A 76-year-old woman with a 1-month history of headache, jaw claudication, scalp tenderness, and blurred vision was admitted to our hospital. Erythrocyte sedimentation rate was highly elevated. Brain MRI showed marked perineural optic nerve enhancement and superficial temporal artery enhancement bilaterally. Neuro-ophthalmic examination detected left dominant decline in critical fusion frequency whereas visual acuity, visual fields, and ophthalmoscopy were normal. Intravenous pulse methylprednisolone was administered for 3 days to treat suspected giant cell arteritis (GCA); however, visual acuity in the left eye declined and horizontal hemianopia developed. Ophthalmoscopy revealed pallid optic disc edema on the left. Histopathologic examination of a right temporal artery biopsy specimen showed intimal thickening, mild mural inflammation consisting predominantly of lymphocytes with occasional giant cells, and focal disruption of the internal elastic lamina, consistent with GCA. Perineural optic nerve enhancement on contrast-enhanced MRI may be a valuable clue for diagnosing ischemic optic neuropathy and may indicate the need for urgent treatment.
An 82-year-old man presented with subacute bilateral lower limb paralysis, deep sensory disturbance, and vesico-rectal disturbance. MRI of the spinal cord revealed a large gray matter-dominant lesion extending from the medulla oblongata to the lower thoracic spinal cord. The patient was treated with steroid-pulse therapy for myelitis, but without symptomatic improvement. A spinal cord biopsy was performed for treatment-resistant myelopathy, and histopathology revealed a diffuse large B-cell lymphoma, that was diagnosed as a primary intramedullary spinal cord lymphoma because systemic examination didn’t show any other findings suggestive of malignant lymphoma. A spinal cord biopsy is necessary for the definitive diagnosis of this disease, but in the case of poor response to treatment and a progressive course, intramedullary malignant lymphoma should be considered if there is a persistent elevation of CSF IL-10 or a prolonged contrast effect.
A 35-year-old man was admitted to our department for loss of consciousness. CT and MRI revealed diffuse enhancement of the subarachnoid space surrounding the brainstem and the cerebellar sulci, without any parenchymal lesions in the brain or the spinal cord. Furthermore, gadolinium-enhanced MRI revealed a nodular lesion with heterogeneous enhancement in the right prepontine cistern, at the site from which a biopsy was obtained via right lateral suboccipital craniotomy on the day following admission. Histopathological examination of the resected specimen revealed glioblastoma multiforme. Based on the radiological and histopathological findings, the patient was diagnosed with primary leptomeningeal gliomatosis (PLG). The patient received temozolomide chemotherapy with concurrent radiotherapy and showed radiological remission, 12 months after diagnosis. However, he developed local recurrence 6 months later and died 23 months after diagnosis. Autopsy findings showed tumor cell infiltration of the leptomeninges, as well as the brain and spinal parenchyma. PLG should be considered in the differential diagnosis in patients with diffuse leptomeningeal enhancement even without parenchymal lesions on radiological imaging. A surgical biopsy is recommended for prompt and accurate diagnosis in such cases.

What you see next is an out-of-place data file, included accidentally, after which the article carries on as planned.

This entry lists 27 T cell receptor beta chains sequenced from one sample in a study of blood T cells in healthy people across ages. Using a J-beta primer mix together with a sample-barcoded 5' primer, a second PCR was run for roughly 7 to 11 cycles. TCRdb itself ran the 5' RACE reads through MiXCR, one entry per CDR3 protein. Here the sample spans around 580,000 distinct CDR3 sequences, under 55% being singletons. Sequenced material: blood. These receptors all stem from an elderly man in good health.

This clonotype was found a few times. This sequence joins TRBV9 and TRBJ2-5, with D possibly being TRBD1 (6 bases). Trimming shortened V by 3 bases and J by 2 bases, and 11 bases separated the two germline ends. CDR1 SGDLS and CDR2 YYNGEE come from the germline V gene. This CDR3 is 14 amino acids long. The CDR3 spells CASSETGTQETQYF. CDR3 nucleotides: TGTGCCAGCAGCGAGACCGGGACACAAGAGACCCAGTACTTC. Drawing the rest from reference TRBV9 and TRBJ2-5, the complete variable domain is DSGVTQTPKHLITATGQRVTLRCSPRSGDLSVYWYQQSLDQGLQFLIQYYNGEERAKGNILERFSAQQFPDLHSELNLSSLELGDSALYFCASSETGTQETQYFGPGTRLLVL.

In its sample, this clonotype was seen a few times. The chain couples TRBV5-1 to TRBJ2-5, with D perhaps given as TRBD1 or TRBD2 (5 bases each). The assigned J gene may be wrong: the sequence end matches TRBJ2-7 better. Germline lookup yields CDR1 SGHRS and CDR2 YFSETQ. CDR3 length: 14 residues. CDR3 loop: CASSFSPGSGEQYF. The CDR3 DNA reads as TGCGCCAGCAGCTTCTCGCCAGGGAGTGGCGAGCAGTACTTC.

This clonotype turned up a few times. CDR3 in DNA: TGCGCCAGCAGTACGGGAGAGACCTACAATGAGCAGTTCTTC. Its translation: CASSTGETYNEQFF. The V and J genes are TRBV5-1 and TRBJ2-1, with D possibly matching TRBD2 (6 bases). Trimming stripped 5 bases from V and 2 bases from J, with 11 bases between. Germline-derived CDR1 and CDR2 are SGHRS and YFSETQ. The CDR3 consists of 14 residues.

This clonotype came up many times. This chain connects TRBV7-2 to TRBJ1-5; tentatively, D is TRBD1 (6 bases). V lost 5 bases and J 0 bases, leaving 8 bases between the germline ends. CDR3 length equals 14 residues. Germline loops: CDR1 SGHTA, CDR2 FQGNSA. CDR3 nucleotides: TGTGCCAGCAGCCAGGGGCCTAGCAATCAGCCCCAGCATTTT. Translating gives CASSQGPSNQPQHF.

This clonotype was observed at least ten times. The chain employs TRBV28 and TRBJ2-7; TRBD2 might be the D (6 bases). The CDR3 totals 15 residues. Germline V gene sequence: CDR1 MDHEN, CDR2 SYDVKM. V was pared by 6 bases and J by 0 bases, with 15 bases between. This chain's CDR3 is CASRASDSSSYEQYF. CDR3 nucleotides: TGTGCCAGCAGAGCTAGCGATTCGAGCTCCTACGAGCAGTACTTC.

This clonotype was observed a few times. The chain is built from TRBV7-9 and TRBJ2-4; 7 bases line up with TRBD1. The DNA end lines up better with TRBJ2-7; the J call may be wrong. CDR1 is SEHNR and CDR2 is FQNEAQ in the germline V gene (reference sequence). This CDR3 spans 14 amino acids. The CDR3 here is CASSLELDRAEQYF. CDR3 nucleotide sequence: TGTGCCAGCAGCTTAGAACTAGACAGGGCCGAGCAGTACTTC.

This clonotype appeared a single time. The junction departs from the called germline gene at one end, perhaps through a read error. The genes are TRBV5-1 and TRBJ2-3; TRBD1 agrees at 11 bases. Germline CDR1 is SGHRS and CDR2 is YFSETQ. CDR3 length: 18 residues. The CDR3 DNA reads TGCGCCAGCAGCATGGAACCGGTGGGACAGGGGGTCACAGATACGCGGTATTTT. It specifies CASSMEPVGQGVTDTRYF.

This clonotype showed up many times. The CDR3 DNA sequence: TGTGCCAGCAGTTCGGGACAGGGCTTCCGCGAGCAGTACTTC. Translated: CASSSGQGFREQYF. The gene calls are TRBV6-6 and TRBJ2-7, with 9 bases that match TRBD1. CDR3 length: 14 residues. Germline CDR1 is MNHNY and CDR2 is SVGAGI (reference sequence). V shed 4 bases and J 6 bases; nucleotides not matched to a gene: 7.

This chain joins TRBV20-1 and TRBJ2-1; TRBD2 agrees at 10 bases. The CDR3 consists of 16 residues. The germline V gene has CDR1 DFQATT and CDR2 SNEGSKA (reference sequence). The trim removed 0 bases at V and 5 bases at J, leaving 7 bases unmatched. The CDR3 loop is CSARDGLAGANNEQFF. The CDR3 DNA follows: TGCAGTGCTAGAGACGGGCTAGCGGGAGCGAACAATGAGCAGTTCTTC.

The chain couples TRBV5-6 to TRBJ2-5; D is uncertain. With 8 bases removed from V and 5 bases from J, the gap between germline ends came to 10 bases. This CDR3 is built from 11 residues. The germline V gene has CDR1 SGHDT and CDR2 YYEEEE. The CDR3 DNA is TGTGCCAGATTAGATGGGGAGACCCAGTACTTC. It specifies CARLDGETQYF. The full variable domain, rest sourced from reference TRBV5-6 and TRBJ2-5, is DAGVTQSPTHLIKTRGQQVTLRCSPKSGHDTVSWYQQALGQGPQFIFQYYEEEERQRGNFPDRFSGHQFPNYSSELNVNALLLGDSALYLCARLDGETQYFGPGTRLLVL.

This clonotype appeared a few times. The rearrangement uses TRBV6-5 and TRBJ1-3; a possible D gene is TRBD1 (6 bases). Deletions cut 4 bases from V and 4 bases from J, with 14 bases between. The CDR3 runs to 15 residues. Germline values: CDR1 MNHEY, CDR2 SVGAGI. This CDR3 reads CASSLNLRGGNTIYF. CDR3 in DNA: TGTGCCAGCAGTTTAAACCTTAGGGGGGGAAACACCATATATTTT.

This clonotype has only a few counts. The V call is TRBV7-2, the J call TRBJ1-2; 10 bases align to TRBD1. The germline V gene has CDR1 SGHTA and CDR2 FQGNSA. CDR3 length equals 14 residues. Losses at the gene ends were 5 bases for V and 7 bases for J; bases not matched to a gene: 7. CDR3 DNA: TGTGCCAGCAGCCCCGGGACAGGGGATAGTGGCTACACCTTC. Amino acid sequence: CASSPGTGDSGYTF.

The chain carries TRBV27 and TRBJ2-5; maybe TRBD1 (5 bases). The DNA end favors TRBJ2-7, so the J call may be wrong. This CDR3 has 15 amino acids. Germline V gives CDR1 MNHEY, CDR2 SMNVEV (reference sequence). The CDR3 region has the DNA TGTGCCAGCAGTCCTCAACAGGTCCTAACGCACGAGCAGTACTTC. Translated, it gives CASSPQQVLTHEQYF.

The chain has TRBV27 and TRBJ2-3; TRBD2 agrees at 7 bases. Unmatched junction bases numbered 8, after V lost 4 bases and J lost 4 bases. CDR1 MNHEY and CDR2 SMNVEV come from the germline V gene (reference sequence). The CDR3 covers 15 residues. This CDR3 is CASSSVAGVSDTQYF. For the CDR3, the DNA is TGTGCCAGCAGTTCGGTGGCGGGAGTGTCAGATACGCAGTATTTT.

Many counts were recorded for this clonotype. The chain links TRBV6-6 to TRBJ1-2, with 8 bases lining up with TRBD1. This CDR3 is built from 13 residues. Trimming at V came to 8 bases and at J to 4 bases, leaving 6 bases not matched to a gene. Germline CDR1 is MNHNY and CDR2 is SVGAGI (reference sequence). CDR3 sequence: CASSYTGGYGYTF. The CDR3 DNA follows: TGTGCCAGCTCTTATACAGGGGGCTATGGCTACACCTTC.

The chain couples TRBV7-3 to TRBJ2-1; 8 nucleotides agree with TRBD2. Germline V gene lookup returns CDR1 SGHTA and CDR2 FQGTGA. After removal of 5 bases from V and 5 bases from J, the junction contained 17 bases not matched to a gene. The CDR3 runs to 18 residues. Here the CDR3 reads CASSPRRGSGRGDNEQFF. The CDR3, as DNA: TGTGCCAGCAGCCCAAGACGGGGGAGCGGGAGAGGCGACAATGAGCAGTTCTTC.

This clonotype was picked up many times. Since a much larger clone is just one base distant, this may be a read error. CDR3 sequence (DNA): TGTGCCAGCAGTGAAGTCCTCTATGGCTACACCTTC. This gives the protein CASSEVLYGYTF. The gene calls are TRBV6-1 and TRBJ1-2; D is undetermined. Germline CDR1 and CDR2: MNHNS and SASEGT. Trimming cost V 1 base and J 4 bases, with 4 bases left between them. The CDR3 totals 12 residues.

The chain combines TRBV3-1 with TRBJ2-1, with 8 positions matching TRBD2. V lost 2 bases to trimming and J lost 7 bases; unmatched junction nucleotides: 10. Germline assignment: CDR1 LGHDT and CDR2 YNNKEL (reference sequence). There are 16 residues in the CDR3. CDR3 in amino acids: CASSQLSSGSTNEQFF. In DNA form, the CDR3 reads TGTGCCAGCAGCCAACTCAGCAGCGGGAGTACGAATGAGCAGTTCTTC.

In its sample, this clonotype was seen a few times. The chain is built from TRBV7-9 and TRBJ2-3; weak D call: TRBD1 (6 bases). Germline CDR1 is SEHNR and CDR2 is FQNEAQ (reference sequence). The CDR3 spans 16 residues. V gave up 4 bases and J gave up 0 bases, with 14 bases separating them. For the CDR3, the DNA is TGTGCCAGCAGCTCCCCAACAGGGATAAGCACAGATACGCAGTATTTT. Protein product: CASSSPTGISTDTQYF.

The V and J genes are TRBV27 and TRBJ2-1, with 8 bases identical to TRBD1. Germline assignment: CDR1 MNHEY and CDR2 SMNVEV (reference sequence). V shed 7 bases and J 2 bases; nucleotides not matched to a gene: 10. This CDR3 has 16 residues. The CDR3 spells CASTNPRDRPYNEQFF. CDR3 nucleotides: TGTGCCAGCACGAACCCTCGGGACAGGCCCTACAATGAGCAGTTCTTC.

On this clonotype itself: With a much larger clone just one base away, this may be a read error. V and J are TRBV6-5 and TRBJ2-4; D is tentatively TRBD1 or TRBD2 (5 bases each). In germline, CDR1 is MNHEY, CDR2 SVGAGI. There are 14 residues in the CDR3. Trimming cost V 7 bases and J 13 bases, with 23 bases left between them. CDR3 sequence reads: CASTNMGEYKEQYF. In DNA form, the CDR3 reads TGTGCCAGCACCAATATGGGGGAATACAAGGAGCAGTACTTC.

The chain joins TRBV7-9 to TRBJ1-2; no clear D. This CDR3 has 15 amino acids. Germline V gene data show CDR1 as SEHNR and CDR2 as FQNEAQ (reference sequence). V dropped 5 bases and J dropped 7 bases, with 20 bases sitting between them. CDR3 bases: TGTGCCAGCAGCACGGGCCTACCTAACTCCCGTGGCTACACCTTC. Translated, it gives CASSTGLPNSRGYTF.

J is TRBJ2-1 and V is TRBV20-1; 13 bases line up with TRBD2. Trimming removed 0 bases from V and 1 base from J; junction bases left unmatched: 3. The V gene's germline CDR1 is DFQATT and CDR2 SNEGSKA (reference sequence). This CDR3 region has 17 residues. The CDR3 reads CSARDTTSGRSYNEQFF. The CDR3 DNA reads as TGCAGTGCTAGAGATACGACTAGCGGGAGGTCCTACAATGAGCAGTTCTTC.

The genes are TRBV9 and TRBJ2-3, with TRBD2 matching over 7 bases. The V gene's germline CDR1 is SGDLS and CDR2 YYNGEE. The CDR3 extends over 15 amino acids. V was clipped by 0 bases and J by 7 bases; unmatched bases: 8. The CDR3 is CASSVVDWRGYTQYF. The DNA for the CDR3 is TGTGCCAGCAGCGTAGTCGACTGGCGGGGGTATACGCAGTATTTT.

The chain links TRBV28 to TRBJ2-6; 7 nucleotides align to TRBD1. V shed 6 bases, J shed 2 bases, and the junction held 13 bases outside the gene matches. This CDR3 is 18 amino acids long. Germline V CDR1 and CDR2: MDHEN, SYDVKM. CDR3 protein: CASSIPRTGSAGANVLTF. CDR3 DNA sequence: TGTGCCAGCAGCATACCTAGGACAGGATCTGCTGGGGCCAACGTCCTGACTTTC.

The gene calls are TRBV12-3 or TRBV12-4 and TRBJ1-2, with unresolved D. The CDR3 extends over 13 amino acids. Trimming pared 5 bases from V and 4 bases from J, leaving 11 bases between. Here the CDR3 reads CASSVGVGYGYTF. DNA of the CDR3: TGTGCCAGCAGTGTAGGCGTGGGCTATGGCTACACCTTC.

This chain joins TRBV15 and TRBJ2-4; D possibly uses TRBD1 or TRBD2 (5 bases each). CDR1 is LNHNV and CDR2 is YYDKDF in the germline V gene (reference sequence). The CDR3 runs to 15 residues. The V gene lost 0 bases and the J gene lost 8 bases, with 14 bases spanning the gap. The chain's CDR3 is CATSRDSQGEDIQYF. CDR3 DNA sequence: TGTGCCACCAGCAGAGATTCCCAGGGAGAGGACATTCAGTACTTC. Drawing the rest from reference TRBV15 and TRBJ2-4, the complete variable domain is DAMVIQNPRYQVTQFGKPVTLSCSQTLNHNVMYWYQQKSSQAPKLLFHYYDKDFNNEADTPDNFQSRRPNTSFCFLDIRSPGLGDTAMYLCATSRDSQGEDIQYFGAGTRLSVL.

An 81-year-old man presented with limb weakness and dysesthesia approximately 10 days after eating pork liver. His neurological examination revealed muscle weakness predominantly centered in the lower limbs and absence of deep tendon reflex, and cerebrospinal fluid analysis showed elevated proteins with normal cell counts. Furthermore, his nerve conduction studies revealed distal motor latency prolongation and decreased motor nerve conduction velocities in the bilateral median, ulnar, tibial, and peroneal nerves. Lastly, serological analysis was performed for hepatitis E virus markers, resulting in a positive result for hepatitis E virus (HEV)-IgA antibody and HEV-RNA. Given all these findings, the patient was diagnosed with acute HEV-associated Guillain–Barré syndrome (GBS), and intravenous immunoglobulin treatment was administered for five days. Following this, muscle weakness and dysesthesia gradually improved. As observed in this report, the number of HEV-associated GBS cases has been increasing over the past several years. Therefore, HEV infection should be considered in GBS patients who have a history of pork consumption or have been suffering from liver dysfunction.
A 72-year-old man presented with two episodes of migratory left-sided paresthesia lasting 10 min. At the first episode, diffusion-weighted imaging hyperintense lesions (DWIHLs) were seen in the right parietal lobe, suggesting an initial diagnosis of acute ischemic stroke, for which we administered antiplatelet therapy for secondary prevention. Four months later, he again developed transient migratory left-sided paresthesia. Gradient-echo T2*-weighted imaging at this time showed disseminated cortical superficial siderosis (cSS) and strictly cerebral microbleeds around the DWIHLs in the right parietal lobe. These findings led to a diagnosis of cerebral amyloid angiopathy and its related findings, including transient focal neurological episodes (TFNE) and DWIHLs, and antiplatelet medication was stopped. In clinical settings, although it is challenging to distinguish TFNE of hemorrhagic origin from cerebral ischemic symptoms, including transient ischemic attacks, this case suggests that even when elderly patients with transient neurological symptoms present with cortical DWIHLs, paramagnetic-sensitive MRI should be performed to check for cSS around the DWIHLs.